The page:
The First Department noted that the guarantee at issue secured rent payments on a property in Georgia and specified Georgia law would control its interpretation, but said that hearing the case "does not create any undue burden on New York courts."
NY Commercial Litigation Insider
The First Department cleared the way Tuesday for a $120 million suit charging Goldman Sachs and hedge fund giant Paulson & Co. with fraud in connection with the 2008 mortgage meltdown.
Manhattan Justice Eileen Bransten approved the appointment of a referee in the acrimonious suit between two founders of Napoli Bern Ripka Shkolnik in an order filed Wednesday.
BNY Mellon has agreed to pay $14.8 million to settle federal civil charges of attempting to influence officials of a Middle Eastern sovereign wealth fund by giving internships to their family members.
In their Commercial Division Update, George Bundy Smith and Thomas J. Hall analyze recent decisions demonstrating that, although a clearly enunciated test for distinguishing direct shareholder claims from derivative claims now exists, its application is not always clear.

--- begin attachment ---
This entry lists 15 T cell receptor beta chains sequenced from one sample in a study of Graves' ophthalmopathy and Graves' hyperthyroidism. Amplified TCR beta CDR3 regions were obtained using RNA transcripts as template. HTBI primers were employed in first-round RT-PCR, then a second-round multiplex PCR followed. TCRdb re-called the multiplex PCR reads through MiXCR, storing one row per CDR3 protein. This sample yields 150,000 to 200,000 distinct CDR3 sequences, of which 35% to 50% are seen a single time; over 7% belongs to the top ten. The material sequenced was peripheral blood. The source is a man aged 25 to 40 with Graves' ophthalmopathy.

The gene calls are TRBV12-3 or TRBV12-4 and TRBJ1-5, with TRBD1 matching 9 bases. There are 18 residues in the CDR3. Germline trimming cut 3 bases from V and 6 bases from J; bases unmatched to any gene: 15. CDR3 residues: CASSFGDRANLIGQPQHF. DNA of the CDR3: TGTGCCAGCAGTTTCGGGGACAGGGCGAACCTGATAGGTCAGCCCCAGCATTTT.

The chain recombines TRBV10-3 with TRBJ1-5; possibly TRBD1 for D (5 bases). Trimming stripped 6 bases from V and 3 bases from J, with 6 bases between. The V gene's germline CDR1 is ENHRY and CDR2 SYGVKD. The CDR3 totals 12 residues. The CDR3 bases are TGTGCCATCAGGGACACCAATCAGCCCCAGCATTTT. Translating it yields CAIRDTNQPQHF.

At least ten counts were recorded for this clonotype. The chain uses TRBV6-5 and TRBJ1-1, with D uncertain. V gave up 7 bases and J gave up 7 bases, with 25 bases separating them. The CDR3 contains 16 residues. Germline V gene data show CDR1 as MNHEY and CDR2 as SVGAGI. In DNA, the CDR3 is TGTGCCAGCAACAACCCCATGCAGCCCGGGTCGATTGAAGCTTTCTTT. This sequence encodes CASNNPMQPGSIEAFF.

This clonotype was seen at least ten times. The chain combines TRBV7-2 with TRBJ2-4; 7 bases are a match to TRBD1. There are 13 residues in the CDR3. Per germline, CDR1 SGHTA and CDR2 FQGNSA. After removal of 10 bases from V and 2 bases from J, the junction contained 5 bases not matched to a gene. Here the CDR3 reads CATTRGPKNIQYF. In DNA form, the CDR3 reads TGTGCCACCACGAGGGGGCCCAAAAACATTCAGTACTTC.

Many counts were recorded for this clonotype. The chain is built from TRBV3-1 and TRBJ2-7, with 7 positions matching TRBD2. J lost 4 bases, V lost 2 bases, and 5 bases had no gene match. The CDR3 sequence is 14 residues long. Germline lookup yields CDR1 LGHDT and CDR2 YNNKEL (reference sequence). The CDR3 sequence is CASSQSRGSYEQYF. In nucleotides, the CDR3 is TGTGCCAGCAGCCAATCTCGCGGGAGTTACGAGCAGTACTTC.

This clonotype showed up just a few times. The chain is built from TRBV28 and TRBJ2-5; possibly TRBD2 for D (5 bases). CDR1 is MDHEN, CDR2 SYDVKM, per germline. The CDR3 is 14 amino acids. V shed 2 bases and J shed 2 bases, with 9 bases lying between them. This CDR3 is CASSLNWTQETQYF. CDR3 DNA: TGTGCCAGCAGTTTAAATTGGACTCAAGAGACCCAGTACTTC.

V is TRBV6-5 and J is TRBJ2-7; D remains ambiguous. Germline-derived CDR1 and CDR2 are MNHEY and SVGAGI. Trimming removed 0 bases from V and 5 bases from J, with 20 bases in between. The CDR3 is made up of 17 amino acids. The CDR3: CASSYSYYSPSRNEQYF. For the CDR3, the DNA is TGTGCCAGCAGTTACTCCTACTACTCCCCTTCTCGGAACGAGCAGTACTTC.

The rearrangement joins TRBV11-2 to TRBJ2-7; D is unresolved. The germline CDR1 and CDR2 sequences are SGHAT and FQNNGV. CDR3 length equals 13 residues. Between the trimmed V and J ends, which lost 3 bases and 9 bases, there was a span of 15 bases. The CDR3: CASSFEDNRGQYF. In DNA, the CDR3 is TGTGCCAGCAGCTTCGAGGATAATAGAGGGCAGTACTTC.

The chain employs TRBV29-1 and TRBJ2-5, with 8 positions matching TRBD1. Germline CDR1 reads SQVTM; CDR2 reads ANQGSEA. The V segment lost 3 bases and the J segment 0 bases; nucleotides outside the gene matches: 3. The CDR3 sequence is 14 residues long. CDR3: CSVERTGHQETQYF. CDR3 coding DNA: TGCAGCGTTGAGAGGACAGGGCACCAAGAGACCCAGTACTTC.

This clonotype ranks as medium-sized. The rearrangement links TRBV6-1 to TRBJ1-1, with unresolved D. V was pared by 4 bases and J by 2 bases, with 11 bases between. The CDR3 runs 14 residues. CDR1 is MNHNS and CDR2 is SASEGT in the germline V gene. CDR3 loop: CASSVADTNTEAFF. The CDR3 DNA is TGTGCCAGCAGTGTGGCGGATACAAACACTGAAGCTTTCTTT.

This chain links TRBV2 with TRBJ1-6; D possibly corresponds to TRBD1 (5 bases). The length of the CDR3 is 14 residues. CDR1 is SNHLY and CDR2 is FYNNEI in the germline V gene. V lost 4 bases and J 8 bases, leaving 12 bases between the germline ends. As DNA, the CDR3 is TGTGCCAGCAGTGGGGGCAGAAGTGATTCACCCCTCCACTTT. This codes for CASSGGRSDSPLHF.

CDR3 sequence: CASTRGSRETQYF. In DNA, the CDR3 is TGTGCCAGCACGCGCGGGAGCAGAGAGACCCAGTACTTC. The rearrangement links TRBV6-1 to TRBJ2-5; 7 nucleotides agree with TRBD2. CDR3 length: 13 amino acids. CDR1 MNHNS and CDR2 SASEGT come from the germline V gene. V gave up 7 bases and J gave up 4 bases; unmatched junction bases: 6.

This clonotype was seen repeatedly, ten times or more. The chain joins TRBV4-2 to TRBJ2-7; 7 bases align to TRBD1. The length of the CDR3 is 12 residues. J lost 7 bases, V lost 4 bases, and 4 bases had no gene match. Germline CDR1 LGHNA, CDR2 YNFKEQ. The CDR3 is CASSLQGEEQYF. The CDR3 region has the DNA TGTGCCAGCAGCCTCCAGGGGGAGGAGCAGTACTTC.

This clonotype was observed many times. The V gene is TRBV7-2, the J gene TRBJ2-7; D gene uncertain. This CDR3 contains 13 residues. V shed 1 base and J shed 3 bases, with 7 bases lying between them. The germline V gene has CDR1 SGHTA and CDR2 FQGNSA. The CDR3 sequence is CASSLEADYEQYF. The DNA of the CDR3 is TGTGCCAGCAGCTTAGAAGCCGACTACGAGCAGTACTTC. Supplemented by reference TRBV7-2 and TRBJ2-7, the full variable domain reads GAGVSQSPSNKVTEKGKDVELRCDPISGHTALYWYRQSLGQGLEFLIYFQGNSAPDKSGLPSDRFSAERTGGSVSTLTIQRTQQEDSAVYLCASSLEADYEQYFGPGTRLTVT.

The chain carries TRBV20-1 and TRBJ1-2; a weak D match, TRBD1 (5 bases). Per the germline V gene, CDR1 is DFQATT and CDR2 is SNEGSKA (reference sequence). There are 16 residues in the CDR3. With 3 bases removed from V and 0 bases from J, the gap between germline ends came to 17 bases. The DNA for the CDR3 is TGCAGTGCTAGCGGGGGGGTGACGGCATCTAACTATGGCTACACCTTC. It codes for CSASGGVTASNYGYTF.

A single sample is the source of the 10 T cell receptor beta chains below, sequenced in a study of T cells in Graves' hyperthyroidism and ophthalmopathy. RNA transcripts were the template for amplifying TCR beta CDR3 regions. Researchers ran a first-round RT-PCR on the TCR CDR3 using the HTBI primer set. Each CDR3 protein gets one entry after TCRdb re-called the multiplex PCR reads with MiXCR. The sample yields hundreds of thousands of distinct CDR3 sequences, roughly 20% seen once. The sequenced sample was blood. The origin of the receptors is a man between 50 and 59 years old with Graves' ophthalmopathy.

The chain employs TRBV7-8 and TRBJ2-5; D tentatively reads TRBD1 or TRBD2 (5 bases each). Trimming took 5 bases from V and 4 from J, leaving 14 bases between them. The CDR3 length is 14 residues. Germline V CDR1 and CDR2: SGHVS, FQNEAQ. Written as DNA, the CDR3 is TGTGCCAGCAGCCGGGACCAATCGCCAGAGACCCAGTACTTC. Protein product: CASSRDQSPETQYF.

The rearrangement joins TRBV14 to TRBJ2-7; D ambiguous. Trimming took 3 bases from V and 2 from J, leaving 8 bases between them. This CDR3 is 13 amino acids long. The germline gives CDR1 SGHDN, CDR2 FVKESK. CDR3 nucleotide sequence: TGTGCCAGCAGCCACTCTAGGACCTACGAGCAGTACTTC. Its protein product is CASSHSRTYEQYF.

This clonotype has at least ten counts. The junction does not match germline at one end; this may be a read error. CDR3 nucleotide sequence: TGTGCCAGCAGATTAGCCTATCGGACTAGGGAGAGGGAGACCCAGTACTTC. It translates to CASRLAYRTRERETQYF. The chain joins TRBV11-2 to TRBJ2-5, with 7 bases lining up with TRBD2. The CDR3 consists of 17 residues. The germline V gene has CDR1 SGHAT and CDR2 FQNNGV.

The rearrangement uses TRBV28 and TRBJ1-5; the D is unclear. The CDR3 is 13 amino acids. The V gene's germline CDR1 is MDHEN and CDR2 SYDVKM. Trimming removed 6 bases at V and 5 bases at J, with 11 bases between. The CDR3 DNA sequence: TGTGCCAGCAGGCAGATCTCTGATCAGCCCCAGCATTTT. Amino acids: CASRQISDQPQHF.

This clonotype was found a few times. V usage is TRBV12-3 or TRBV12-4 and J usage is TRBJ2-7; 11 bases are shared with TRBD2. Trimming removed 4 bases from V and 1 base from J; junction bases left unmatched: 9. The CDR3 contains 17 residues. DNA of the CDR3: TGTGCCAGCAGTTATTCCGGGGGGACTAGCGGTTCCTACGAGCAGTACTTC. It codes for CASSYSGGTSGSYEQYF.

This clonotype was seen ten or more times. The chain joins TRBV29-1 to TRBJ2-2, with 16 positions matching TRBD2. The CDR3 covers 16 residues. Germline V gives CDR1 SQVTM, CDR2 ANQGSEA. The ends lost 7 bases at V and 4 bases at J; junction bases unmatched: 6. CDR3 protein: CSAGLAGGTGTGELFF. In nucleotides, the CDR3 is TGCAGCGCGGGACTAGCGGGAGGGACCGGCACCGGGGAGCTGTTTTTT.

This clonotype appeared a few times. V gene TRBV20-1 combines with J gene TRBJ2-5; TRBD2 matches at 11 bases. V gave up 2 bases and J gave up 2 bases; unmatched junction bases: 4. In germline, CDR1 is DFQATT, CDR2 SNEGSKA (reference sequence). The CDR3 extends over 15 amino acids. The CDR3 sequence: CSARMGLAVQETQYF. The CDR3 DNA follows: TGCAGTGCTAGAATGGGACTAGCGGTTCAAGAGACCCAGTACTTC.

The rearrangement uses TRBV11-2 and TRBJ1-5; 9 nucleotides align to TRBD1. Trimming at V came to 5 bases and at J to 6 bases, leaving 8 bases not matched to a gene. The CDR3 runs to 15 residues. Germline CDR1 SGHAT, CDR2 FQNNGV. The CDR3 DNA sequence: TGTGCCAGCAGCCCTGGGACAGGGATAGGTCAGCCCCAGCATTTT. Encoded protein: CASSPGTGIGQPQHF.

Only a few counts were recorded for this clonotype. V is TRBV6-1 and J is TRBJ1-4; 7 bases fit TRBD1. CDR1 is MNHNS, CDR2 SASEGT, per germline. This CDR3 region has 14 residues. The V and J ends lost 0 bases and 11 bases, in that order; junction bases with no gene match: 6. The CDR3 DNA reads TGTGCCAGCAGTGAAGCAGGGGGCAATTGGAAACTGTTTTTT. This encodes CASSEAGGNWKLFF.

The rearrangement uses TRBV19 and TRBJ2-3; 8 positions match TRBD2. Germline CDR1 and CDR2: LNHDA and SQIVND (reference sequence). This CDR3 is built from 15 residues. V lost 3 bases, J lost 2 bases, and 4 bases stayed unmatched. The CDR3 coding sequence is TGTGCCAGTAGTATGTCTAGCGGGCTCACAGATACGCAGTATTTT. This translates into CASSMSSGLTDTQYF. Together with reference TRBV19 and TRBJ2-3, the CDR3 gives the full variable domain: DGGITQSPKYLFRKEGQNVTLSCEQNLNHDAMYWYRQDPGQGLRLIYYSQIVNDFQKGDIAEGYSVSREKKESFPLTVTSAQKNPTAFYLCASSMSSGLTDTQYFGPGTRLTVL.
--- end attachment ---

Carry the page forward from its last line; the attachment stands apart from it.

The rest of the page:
Suzanne Avena and Marc Sittenreich of Garfunkel Wild write: The water seems muddy regarding just who is and who is not a "discharger" under the New York Oil Spill Law. As a public welfare environmental law, the statute is interpreted broadly. However, it seems that the strict, retrospective, joint and several liability scheme is more often than not wielded by courts to capture a more variable selection of parties as dischargers than what may have been intended.
Judith A. Archer and Jami Mills Vibbert of Norton Rose Fulbright write: New York state and federal courts routinely decide significant commercial disputes in a variety of industries and continue to play an important role in New York's sustained status as a commercial center.
Deborah L. Gersh, Christina M. Bergeron and John C. Saran of Ropes & Gray write: The recent settlement between the New York State Office of the Attorney General and Aspen Dental Management has the potential to create unintended consequences on dental service organizations operating in New York and the benefits and support they offer to dental practices.